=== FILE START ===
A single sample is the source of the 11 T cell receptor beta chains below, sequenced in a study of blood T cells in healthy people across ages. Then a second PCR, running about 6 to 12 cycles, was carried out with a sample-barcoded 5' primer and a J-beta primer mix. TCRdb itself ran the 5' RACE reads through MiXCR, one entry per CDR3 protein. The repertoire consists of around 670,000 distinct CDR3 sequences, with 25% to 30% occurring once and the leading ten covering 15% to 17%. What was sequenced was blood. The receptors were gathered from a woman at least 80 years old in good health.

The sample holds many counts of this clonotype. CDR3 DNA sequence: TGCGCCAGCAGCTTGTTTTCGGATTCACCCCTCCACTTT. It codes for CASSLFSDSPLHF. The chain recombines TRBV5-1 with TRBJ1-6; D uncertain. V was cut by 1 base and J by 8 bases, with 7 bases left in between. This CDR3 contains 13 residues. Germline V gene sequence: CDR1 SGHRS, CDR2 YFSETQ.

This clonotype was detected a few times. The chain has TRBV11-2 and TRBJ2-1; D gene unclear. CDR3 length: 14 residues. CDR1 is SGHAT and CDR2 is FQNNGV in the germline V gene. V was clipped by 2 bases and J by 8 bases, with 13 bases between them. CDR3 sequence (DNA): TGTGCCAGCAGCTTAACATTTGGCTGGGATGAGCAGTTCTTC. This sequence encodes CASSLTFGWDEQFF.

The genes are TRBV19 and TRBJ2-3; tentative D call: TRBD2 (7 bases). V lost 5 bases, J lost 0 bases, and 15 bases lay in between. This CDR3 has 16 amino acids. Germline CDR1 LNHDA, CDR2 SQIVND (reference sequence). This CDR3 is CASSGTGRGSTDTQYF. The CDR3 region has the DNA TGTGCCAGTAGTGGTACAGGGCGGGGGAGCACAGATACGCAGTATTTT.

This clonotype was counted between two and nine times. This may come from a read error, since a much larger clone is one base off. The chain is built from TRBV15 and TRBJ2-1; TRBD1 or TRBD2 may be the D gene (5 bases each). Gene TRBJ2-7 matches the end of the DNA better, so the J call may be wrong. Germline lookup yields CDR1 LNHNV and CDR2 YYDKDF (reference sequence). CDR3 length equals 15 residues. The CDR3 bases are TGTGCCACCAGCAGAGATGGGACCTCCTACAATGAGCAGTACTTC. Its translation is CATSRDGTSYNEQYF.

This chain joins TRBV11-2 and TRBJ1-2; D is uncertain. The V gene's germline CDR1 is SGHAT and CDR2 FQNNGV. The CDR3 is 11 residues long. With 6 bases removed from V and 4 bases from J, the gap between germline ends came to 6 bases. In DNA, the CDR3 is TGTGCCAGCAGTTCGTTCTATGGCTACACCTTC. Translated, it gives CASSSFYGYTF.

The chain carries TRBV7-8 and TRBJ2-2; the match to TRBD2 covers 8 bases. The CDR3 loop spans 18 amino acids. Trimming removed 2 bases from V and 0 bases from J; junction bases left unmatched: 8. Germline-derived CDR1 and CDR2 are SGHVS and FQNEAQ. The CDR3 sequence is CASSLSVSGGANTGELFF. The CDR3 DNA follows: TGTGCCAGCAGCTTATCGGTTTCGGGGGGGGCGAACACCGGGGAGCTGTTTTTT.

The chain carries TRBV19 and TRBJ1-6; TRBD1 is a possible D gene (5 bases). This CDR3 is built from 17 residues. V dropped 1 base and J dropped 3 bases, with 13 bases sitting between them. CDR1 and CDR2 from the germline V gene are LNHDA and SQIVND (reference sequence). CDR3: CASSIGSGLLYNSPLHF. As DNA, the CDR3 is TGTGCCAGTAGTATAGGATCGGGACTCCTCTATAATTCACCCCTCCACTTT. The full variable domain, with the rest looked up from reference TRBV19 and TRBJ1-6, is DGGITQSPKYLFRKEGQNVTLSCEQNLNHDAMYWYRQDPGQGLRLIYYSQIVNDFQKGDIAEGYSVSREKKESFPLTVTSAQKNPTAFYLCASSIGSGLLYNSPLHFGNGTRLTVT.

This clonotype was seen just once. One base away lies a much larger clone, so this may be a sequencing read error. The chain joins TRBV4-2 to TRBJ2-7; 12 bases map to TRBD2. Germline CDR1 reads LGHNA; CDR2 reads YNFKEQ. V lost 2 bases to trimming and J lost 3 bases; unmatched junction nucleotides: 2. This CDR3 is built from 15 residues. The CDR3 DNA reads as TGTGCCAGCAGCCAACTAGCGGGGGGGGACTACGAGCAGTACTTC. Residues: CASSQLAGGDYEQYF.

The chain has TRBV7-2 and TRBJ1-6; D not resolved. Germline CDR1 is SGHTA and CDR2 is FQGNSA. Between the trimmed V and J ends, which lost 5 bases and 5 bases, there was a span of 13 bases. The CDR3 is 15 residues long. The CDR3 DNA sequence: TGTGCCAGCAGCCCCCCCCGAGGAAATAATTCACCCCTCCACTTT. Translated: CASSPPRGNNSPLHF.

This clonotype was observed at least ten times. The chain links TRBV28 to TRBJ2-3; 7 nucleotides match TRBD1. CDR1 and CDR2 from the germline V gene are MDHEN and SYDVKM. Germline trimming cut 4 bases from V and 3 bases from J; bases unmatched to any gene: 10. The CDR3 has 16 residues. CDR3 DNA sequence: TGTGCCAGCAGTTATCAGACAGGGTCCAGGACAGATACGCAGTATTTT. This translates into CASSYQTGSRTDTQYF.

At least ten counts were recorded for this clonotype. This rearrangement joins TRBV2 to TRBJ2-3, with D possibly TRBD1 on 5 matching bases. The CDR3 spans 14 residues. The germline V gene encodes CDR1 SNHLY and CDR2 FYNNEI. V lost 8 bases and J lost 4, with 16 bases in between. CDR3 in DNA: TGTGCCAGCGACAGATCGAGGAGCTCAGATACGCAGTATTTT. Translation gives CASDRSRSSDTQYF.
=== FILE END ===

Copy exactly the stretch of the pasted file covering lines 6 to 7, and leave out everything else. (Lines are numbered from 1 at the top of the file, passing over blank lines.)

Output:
This chain joins TRBV11-2 and TRBJ1-2; D is uncertain. The V gene's germline CDR1 is SGHAT and CDR2 FQNNGV. The CDR3 is 11 residues long. With 6 bases removed from V and 4 bases from J, the gap between germline ends came to 6 bases. In DNA, the CDR3 is TGTGCCAGCAGTTCGTTCTATGGCTACACCTTC. Translated, it gives CASSSFYGYTF.

The chain carries TRBV7-8 and TRBJ2-2; the match to TRBD2 covers 8 bases. The CDR3 loop spans 18 amino acids. Trimming removed 2 bases from V and 0 bases from J; junction bases left unmatched: 8. Germline-derived CDR1 and CDR2 are SGHVS and FQNEAQ. The CDR3 sequence is CASSLSVSGGANTGELFF. The CDR3 DNA follows: TGTGCCAGCAGCTTATCGGTTTCGGGGGGGGCGAACACCGGGGAGCTGTTTTTT.